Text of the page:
This will be the final post on this storm event.

March 6, 2013 Heart Of Storm Has Arrived

The snow storm is in full swing across the region, and will continue through the day.

The coastal low has formed over night and is off Norfolk, VA this morning.  A compact band of precipitation is wrapping around the north and west sides of the storm, setting up shop from southern PA to WV to northern NC.

Bands of moderately intense snow are moving from east to west across our region.  Warm air is invading from the ocean, pushing the rain-snow line very close to the DC-Baltimore region:

Heavy, wet snow is falling over the cities, in proximity to this melting line.

Winds have also picked up, presently from the NE, gusting to near 30 mph, as air streams into the low pressure to our south.

There is concern that a heavy snow band will set up, somewhere W and N of the storm, as the storm continues to intensify.  This would lead to 1"-2"+/hr snow accumulation over a localized area.

Timeframe:  The storm will slowly move toward the E-NE through the day.  By noon, we should see the wind back around to the N, bringing in colder air - ensuring continued production of snow.   Snow
continues through the afternoon.  By late afternoon, the back edge of the storm and colder air may produce a drier, more granular type of snow.   Most of the snow exits the cities around 6-7 pm this evening.  Winds will continue gusting to 30-35 mph at times, particularly as bands of snow move through.

The latest accumulation totals from NWS Sterling:

Bottom Line:  Baltimore straddles the 6" accumulation line, while 6"-8" will fall over the DC region.

Tuesday, March 5, 2013

March 5, 2013, 11:30 PM Storm Throws A Curve Ball

All storm total accumulations have been increased across the board.  Snow has started to fall around the region...many hours earlier than anticipated.  A solid band of moderate precipitation moving up from the southwest is the cause.  Initially, rain falling through a very dry air layer about 5,000 feet thick has evaporated vigorously, chilling the air to freezing...changing rain to snow.    Most meteorologists, myself included, were surprised by this early and rapid transformation. 

The snow band is shown below:

The new snow totals from NWS Sterling, showing a significant increase in snow totals to 8"-10", at 11 PM:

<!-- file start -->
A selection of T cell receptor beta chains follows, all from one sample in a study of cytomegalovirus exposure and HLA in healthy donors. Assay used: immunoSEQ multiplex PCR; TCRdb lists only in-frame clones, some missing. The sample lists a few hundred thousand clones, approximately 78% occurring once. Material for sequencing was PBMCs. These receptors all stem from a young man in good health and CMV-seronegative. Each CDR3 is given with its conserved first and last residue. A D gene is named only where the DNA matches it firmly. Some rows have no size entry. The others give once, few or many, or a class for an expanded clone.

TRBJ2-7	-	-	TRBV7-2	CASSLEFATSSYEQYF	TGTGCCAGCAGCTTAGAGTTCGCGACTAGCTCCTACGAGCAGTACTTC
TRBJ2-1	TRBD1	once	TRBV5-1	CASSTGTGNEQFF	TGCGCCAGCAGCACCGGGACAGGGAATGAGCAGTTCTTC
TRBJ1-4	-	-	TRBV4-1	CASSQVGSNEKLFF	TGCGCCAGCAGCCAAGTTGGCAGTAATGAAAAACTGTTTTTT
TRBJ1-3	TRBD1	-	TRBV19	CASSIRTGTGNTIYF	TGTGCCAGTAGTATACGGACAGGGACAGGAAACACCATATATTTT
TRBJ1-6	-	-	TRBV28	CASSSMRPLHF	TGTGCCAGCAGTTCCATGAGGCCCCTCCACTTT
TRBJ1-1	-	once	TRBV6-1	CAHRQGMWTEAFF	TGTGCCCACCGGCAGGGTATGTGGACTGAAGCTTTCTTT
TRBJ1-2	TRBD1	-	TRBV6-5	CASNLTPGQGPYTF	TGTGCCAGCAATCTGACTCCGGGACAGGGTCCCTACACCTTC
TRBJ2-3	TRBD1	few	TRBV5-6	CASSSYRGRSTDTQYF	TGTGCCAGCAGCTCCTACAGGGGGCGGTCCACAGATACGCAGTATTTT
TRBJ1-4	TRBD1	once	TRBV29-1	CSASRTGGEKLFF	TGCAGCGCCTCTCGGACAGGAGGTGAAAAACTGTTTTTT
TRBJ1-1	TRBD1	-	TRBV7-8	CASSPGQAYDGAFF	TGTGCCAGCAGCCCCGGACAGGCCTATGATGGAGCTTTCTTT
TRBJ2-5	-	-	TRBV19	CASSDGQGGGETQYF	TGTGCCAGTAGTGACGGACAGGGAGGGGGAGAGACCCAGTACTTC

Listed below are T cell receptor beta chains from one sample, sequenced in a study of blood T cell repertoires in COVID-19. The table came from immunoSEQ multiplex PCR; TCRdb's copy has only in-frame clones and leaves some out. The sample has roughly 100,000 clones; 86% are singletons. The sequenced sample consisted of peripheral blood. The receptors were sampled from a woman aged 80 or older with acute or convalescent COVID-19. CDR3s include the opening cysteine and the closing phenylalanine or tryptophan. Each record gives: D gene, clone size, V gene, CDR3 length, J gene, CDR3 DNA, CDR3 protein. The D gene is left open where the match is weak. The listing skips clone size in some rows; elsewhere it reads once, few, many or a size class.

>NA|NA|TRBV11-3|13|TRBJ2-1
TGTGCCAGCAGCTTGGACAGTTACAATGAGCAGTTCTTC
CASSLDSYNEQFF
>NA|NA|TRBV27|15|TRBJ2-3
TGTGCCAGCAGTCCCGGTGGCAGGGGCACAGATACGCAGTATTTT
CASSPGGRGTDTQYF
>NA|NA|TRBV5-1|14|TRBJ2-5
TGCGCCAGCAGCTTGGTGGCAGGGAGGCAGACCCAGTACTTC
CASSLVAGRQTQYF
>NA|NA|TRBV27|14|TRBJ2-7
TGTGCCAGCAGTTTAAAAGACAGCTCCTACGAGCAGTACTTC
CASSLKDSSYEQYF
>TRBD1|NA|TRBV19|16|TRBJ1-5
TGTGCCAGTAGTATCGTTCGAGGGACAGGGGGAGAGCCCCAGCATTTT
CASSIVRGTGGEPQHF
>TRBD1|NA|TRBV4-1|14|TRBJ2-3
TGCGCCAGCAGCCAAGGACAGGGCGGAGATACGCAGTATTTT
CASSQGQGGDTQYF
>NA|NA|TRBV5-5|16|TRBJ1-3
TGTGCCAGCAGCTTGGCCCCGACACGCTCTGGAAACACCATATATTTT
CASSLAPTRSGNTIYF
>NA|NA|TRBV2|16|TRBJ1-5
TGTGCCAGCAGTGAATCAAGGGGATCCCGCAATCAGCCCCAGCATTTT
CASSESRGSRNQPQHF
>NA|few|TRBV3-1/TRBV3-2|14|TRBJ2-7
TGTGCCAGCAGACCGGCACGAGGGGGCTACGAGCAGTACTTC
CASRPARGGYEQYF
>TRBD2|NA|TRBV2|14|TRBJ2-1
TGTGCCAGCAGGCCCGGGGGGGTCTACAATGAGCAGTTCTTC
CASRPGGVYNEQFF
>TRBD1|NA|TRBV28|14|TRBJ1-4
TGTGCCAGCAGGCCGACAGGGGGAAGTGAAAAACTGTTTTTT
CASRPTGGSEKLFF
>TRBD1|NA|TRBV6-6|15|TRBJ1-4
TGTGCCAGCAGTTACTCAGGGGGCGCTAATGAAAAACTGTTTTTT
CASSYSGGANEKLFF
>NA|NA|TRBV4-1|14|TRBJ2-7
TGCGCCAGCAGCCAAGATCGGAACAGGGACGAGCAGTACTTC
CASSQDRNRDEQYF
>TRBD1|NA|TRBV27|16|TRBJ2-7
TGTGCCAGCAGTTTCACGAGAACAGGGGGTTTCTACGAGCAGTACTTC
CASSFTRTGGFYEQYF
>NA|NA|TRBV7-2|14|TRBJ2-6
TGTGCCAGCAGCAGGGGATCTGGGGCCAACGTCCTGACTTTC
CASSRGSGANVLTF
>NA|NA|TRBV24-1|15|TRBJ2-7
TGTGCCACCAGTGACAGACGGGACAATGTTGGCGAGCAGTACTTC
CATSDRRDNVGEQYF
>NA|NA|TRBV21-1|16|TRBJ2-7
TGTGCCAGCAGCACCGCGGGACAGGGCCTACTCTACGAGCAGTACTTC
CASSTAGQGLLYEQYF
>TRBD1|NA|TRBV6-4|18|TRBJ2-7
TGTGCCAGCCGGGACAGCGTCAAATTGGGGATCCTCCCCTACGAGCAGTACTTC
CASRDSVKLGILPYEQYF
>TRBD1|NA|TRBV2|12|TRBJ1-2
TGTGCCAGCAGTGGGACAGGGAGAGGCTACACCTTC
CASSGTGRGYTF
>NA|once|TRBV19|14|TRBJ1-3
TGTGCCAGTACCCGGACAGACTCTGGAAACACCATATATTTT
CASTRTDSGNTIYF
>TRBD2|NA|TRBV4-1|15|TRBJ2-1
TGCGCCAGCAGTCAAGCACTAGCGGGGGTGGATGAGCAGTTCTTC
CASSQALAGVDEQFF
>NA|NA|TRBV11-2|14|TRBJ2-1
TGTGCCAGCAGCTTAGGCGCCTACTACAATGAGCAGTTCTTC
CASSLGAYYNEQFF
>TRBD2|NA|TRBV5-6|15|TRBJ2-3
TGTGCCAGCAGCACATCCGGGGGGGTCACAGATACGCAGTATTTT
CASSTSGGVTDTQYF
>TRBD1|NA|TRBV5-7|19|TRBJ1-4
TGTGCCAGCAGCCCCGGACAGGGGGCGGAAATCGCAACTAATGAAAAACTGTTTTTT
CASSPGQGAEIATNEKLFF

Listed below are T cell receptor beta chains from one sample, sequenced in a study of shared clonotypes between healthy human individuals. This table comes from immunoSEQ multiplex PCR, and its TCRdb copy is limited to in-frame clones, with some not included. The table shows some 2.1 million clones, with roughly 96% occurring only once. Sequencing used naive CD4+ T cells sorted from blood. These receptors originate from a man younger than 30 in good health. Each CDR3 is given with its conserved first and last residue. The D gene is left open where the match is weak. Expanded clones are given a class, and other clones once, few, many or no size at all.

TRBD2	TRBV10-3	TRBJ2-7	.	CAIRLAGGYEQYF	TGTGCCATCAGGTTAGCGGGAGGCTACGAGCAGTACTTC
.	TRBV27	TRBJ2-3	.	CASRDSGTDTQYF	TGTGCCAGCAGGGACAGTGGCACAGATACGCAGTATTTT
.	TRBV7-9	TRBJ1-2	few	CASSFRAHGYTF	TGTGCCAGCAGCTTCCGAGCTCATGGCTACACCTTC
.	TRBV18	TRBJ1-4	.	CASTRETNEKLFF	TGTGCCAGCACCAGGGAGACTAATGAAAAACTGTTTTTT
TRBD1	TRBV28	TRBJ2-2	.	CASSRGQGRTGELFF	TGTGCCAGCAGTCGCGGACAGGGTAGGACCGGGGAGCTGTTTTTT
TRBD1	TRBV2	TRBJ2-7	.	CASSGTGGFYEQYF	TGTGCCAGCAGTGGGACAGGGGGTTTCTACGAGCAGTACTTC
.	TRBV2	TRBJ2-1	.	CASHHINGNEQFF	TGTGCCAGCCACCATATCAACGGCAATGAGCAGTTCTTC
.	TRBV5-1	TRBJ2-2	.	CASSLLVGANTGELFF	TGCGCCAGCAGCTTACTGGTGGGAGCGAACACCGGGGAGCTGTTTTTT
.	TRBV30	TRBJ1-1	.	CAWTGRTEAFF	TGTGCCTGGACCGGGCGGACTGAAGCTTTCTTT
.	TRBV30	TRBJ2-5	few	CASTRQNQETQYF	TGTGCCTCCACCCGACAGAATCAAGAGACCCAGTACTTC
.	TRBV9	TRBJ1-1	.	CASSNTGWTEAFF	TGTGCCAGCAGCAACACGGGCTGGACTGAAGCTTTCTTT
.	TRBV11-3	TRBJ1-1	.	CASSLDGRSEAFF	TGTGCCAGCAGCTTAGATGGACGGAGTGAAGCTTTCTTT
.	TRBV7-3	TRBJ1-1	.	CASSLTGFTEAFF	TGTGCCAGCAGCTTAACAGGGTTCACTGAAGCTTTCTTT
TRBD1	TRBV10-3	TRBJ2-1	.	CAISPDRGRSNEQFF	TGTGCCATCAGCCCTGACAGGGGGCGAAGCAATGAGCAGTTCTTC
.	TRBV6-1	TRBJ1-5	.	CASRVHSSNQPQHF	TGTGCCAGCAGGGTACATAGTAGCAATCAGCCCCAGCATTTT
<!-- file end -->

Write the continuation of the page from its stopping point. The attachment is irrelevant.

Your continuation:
In the battle of temperature in this storm, it appears that more snow than rain will be the rule across much of the region.    The storm is proving to be very efficient at manufacturing its own cold air supply. 

March 5, 2013: Heavy Snow Accumulation In Metro Region Still Uncertain


My forecast for 4"-6" is still on track!   In fact, the NWS has lowered their accumulation totals across the Maryland Piedmont (compare this new afternoon forecast with the one issued this morning, below):

The Sweet Spot is still 100-150 miles to our southwest, over the high terrain.  There, the threat of power outages from heavy snow and high winds is very real.

Once again, arguments can be made that enough mild air will flow into the system, on E-NE windst after midnight, to keep the precip all rain over the metro area for several hours.   Once the cold air does arrive from the north, there will be sufficient moisture to generate several inches of snow, which will start off wet and slushy.   Locally higher amounts may fall if and where a snowband sets up.   The 4"-6" range is borderline Winter Storm Warning criteria.   Winds will gust up to 30 mph from the north tomorrow night, and then from the NW on Thursday, as the low pressure system exits (the storm is intensifying as it exits).

Timing on the snow is shifted a bit:  Rain should transition to all snow later tomorrow morning - by around 9 AM.  Moderate snow will fall in the afternoon.  Snow will start to taper around 6-7 pm, but may linger a few hours into the evening, adding perhaps another inch - and it may not be as wet as the earlier period of snow.


My forecast for 4"-6" heavy wet snow is still on track across the Metro region, for all the reasons I gave yesterday.  NWS is struggling to sort through competing processes, some of which would cool the atmosphere and favor more snow, some of which would warm things up and favor rain mixing in.